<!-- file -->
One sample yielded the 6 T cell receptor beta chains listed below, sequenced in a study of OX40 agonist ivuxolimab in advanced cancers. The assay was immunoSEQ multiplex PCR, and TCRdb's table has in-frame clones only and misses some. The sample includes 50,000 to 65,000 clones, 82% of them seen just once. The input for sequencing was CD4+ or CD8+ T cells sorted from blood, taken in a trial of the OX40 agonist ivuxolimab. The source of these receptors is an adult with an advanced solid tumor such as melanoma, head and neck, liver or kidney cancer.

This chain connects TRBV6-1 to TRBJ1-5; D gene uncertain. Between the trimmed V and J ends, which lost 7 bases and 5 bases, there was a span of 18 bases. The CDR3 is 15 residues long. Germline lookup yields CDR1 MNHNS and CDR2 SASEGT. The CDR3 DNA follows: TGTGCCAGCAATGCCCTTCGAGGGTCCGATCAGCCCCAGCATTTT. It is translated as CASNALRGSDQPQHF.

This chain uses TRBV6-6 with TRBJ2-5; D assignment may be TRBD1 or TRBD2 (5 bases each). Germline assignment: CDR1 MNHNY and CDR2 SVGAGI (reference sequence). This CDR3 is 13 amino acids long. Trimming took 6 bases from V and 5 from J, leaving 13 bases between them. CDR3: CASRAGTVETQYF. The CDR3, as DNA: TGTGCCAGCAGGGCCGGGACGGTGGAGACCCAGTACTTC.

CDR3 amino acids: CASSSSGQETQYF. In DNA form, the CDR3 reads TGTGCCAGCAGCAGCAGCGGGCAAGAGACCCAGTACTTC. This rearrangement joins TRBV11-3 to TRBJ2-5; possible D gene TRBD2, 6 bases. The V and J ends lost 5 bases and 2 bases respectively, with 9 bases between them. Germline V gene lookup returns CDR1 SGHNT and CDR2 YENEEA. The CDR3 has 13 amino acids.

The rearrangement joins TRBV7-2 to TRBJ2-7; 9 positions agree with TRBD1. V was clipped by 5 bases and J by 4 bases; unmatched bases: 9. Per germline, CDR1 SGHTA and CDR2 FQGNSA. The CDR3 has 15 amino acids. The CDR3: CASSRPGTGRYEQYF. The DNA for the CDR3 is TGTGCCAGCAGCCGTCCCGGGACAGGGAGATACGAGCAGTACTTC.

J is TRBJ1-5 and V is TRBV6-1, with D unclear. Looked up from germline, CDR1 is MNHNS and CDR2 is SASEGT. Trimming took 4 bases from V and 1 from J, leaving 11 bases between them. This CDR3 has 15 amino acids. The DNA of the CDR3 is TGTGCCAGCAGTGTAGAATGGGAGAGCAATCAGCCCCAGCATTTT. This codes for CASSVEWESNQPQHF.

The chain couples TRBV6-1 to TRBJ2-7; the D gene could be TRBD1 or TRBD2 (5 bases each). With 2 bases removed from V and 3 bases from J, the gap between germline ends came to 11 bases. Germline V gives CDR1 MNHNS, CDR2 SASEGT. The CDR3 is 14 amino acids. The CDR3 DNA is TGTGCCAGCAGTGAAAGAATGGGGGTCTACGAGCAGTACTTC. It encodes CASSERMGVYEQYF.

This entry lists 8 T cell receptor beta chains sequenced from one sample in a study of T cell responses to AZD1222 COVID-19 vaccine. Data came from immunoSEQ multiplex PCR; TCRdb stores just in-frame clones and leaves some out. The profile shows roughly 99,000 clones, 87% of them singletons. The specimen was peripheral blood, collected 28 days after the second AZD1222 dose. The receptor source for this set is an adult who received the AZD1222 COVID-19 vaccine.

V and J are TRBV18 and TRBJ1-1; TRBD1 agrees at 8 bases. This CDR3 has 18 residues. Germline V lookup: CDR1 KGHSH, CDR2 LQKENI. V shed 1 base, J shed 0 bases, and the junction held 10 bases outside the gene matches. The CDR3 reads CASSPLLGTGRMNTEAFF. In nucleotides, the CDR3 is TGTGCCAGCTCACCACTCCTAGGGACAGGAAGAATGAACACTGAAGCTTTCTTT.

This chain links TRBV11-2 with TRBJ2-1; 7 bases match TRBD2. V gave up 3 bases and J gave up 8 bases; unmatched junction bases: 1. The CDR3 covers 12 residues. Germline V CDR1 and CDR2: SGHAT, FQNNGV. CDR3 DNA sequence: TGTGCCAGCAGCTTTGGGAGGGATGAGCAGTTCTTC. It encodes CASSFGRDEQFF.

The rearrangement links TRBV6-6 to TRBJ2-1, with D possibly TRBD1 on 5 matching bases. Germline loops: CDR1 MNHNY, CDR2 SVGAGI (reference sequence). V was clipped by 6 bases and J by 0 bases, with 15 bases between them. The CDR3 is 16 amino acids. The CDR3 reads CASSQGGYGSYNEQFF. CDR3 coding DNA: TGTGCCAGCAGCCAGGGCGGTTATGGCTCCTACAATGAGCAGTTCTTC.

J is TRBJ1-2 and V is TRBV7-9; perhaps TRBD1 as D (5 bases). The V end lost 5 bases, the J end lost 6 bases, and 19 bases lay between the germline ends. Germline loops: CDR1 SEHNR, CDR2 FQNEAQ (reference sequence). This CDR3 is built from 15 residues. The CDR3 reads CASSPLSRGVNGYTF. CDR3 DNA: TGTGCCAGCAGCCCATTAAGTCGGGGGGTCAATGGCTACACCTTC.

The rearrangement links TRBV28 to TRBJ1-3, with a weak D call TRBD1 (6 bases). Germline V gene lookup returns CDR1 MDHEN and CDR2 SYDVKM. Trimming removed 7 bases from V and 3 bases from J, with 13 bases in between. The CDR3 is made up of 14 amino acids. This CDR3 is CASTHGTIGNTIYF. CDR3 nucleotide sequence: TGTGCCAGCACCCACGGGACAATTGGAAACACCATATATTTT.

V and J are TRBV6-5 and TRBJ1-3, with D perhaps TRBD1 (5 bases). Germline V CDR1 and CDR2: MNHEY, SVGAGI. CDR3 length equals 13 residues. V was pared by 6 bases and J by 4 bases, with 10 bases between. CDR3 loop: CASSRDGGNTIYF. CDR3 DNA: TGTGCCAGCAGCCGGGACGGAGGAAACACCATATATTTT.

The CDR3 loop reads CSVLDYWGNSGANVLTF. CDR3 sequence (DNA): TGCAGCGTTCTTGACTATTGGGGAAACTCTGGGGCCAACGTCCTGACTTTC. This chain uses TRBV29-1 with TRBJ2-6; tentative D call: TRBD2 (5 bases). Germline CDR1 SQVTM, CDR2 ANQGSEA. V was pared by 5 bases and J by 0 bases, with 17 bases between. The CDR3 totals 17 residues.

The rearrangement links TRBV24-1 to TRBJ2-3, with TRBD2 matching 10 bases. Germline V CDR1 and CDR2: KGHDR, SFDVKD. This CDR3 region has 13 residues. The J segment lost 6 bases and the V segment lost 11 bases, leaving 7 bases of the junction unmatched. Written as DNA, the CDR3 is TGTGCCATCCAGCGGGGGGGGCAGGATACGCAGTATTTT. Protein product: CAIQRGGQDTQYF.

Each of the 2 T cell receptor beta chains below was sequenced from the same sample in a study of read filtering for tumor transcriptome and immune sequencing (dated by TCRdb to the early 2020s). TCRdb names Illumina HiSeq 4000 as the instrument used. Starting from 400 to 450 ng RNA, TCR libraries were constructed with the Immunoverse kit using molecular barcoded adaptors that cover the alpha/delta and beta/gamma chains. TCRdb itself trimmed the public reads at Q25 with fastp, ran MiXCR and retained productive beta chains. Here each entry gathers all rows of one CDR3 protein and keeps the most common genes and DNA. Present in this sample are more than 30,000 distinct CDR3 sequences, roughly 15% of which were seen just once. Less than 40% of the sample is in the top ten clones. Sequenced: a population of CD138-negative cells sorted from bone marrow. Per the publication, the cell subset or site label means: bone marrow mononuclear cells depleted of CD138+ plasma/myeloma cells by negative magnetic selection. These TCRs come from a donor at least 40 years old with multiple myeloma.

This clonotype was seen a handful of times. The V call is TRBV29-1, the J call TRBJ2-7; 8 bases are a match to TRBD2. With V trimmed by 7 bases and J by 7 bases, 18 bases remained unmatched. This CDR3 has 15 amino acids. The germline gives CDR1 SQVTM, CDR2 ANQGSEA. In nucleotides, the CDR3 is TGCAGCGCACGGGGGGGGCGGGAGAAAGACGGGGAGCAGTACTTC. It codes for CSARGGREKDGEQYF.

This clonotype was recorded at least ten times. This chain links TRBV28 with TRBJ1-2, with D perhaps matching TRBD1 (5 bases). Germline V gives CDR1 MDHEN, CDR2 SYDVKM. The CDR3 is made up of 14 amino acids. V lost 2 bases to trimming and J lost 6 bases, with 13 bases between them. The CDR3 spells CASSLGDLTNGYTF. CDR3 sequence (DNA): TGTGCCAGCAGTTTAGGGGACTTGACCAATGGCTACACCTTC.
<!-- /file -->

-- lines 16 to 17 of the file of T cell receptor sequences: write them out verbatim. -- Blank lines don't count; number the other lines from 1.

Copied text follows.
The rearrangement links TRBV24-1 to TRBJ2-3, with TRBD2 matching 10 bases. Germline V CDR1 and CDR2: KGHDR, SFDVKD. This CDR3 region has 13 residues. The J segment lost 6 bases and the V segment lost 11 bases, leaving 7 bases of the junction unmatched. Written as DNA, the CDR3 is TGTGCCATCCAGCGGGGGGGGCAGGATACGCAGTATTTT. Protein product: CAIQRGGQDTQYF.

Each of the 2 T cell receptor beta chains below was sequenced from the same sample in a study of read filtering for tumor transcriptome and immune sequencing (dated by TCRdb to the early 2020s). TCRdb names Illumina HiSeq 4000 as the instrument used. Starting from 400 to 450 ng RNA, TCR libraries were constructed with the Immunoverse kit using molecular barcoded adaptors that cover the alpha/delta and beta/gamma chains. TCRdb itself trimmed the public reads at Q25 with fastp, ran MiXCR and retained productive beta chains. Here each entry gathers all rows of one CDR3 protein and keeps the most common genes and DNA. Present in this sample are more than 30,000 distinct CDR3 sequences, roughly 15% of which were seen just once. Less than 40% of the sample is in the top ten clones. Sequenced: a population of CD138-negative cells sorted from bone marrow. Per the publication, the cell subset or site label means: bone marrow mononuclear cells depleted of CD138+ plasma/myeloma cells by negative magnetic selection. These TCRs come from a donor at least 40 years old with multiple myeloma.